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“These were family, my friends, the people closest to me, but they also meant something to the country and the world. John balanced the weight and hopes of a new century’s dreams,” Carole suggested in her piece. Carolyn, on the other hand, was “the most sought-out photograph in the world. She was beautiful, yes.”

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“But I’ve yet to hear a description of a truly beautiful woman that wasn’t, intentionally or not, a characterization of her inner good and the way it shined onto others,” Carole concluded. That was seemingly evident, of course, in Carolyn’s continued belief that Anthony may recover from his cancer. And it could also be seen in all of the plans that they’d made to enjoy life while they could.

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In fact, Carole went on to share one of the visions for the future that she and Carolyn had shared. In her Daily Mail article, the journalist explained, “[There had been] a road trip we planned to take in a vintage gold 1964 Mustang we saw for sale – and fell in love with – that summer on Martha’s Vineyard. There was so much life still to come.”

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Plus, Carole revealed that she, Anthony, John Jr. and Carolyn had a vacation in the works for the wintertime. “The four of us had planned a trip to Skorpios that winter – a nostalgic romp through the memory lanes of Anthony and John’s youth. We had hope,” she wrote.

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And Carole said that the foursome thought their personal troubles would subside, too. She went on, “There was hope that George magazine would turn around, hope that being together at the beach after a family wedding in Hyannis would correct a few errant curveballs. We’d all breathe, find strength enough in one day to be able to handle the next.”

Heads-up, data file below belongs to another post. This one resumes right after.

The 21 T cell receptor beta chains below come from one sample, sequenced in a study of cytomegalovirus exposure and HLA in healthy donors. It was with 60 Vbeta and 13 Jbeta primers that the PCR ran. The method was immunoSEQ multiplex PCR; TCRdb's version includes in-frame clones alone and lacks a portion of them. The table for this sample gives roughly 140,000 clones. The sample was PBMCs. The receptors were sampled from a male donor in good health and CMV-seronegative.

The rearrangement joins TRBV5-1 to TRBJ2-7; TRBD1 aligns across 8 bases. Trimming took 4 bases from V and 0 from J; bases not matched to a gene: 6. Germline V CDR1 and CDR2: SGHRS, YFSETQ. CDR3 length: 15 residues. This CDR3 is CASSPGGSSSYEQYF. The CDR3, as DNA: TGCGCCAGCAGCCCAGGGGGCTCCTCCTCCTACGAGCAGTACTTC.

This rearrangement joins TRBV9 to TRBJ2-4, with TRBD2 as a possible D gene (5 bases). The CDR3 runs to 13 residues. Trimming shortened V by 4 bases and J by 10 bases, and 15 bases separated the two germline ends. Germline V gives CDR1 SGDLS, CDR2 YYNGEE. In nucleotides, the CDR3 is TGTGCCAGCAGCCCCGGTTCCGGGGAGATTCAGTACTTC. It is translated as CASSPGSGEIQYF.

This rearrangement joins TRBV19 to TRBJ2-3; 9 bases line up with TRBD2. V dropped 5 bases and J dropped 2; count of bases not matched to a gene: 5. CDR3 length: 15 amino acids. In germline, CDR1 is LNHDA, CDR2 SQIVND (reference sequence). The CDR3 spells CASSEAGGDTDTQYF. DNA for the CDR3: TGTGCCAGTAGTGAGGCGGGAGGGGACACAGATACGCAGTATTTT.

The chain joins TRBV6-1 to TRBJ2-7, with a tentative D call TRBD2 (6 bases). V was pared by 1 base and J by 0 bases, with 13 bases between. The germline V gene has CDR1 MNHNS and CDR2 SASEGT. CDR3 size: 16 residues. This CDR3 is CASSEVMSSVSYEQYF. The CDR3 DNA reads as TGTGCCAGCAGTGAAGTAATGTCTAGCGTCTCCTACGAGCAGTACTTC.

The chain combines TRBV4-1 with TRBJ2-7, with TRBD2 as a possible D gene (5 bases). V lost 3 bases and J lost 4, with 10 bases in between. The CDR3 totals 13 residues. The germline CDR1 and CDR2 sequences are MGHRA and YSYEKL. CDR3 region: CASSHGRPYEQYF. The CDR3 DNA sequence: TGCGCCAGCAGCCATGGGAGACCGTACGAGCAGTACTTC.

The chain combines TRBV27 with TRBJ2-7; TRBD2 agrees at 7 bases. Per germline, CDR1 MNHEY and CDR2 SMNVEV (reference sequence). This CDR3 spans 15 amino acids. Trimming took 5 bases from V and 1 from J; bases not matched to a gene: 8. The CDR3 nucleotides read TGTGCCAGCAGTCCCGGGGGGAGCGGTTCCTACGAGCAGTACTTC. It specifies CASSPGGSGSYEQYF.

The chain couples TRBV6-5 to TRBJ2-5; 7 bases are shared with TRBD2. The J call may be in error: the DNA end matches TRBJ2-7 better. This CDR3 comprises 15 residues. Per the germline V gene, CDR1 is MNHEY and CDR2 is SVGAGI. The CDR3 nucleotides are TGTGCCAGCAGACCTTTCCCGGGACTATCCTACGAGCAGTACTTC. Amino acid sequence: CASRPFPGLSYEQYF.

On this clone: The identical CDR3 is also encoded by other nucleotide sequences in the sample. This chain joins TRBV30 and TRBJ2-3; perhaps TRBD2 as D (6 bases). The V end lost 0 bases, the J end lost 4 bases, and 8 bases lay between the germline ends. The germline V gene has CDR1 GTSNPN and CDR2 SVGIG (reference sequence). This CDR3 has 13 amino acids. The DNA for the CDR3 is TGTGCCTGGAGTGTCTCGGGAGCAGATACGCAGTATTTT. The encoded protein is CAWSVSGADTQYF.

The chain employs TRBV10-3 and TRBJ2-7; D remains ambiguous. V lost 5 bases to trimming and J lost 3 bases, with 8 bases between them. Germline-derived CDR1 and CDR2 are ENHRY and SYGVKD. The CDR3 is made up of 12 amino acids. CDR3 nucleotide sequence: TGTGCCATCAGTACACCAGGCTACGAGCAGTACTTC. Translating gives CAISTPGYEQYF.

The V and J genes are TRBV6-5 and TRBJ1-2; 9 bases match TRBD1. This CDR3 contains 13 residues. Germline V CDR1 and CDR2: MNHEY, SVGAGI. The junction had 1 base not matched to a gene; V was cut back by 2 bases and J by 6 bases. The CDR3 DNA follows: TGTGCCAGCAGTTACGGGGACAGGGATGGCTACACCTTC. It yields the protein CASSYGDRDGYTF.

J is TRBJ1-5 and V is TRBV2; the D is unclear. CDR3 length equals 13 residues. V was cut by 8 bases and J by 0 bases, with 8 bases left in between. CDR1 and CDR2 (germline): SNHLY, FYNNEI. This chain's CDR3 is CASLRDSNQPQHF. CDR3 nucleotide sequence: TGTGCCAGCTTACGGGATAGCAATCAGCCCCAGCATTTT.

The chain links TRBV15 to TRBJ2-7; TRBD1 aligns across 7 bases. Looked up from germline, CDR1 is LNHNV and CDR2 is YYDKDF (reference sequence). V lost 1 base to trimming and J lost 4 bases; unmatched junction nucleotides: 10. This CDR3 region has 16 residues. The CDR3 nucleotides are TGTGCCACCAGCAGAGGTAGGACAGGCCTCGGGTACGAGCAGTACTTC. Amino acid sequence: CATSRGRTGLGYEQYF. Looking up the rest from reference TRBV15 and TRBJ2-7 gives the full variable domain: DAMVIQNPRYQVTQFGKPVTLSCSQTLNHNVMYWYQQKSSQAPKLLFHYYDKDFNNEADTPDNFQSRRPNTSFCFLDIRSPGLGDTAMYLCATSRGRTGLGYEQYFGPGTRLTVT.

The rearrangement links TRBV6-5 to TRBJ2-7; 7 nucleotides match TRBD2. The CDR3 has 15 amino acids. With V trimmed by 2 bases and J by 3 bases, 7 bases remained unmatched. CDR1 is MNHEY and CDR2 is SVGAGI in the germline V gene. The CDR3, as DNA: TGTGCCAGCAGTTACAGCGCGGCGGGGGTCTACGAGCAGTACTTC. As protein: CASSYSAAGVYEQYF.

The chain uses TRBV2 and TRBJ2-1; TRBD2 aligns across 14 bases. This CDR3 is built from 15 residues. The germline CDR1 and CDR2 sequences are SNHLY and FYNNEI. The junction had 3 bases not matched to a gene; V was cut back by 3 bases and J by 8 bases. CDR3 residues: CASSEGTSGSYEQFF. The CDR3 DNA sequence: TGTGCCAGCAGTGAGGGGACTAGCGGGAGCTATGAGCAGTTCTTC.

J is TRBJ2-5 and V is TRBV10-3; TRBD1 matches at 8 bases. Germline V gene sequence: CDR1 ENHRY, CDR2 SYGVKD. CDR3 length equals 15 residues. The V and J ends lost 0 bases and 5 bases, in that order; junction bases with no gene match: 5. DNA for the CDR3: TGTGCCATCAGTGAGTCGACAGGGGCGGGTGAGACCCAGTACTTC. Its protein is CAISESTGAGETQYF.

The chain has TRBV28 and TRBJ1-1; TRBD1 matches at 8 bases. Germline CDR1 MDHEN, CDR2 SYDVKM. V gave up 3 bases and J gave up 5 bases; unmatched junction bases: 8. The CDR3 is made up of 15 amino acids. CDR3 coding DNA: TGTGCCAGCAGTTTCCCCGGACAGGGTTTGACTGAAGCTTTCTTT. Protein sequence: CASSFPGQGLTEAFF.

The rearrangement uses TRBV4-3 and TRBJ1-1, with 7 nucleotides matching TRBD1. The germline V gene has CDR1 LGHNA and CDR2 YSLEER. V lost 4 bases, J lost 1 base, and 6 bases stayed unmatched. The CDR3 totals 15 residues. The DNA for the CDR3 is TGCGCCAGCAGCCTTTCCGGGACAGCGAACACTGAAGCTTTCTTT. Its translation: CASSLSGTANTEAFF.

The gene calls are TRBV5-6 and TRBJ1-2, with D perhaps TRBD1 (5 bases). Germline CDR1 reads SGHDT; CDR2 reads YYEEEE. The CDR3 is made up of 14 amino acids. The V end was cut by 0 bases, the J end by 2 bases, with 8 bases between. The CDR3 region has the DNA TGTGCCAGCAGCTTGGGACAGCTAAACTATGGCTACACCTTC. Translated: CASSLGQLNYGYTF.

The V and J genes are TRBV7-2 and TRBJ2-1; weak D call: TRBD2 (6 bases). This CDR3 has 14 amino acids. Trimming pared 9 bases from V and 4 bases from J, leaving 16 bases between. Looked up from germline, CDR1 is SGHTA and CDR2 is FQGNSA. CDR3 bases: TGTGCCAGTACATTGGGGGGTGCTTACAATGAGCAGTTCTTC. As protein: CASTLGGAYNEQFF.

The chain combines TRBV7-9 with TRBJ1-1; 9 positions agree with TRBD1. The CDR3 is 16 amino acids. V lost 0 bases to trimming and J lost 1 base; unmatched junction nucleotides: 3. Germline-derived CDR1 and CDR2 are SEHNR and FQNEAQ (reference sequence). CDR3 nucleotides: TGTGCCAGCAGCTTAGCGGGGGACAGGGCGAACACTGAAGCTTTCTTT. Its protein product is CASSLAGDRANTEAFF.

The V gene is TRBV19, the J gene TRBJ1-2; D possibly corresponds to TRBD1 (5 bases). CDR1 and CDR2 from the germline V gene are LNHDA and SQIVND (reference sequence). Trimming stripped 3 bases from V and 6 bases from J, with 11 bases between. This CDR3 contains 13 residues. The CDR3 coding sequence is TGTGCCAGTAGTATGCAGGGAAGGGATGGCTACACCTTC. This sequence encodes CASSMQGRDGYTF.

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But that all changed on July 16, 1999, Carole wrote. “The day had all the earmarks of innocence. A blue sky, a warm breeze, the sounds of lawnmowers humming through open windows. It was a Friday, a day for plans. How could you possibly be prepared for a plane to fall from the sky on a bright blue summer day like that?” she pondered.

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Upon reflection, the day that John Jr., Carolyn and Lauren died reminded Carole of another occasion that had taken place three years earlier. In spite of the paparazzi who followed them everywhere, John Jr. and Carolyn had managed to sneak away to Georgia’s Cumberland Island for their wedding, which was reportedly attended by only 32 of their most trusted friends and family members.

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Just before the ceremony, Carole remembered, John Jr. couldn’t locate the shirt he wanted to wear – and he blamed his cousin and lifelong prank partner Anthony for hiding the garment. The funny memory, the journalist said, represented the two men’s “unshakeable bond.” Heartbreakingly, she concluded, “They couldn’t live without each other, and they didn’t.”

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The loss of the three closest people to Carole left her, she wrote, with a pain that was “once so acute it was unbearable.” In time, though, she added, “Their deaths became a thing I am able to live with. They inhabit my memory as their forever 30-something selves, while I turned 40 and then 50 and now 55.”

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But even after the passing of two decades, the words Carole used to describe the deaths of John Jr., Carolyn and Anthony hint at the agony she felt. The losses were “abrupt and unfair,” she wrote. And that, she opined, had to do with the fact that they all had the rest of their lives to live. Heartrendingly, Carole ended her Daily Mail piece, “We just weren’t done.”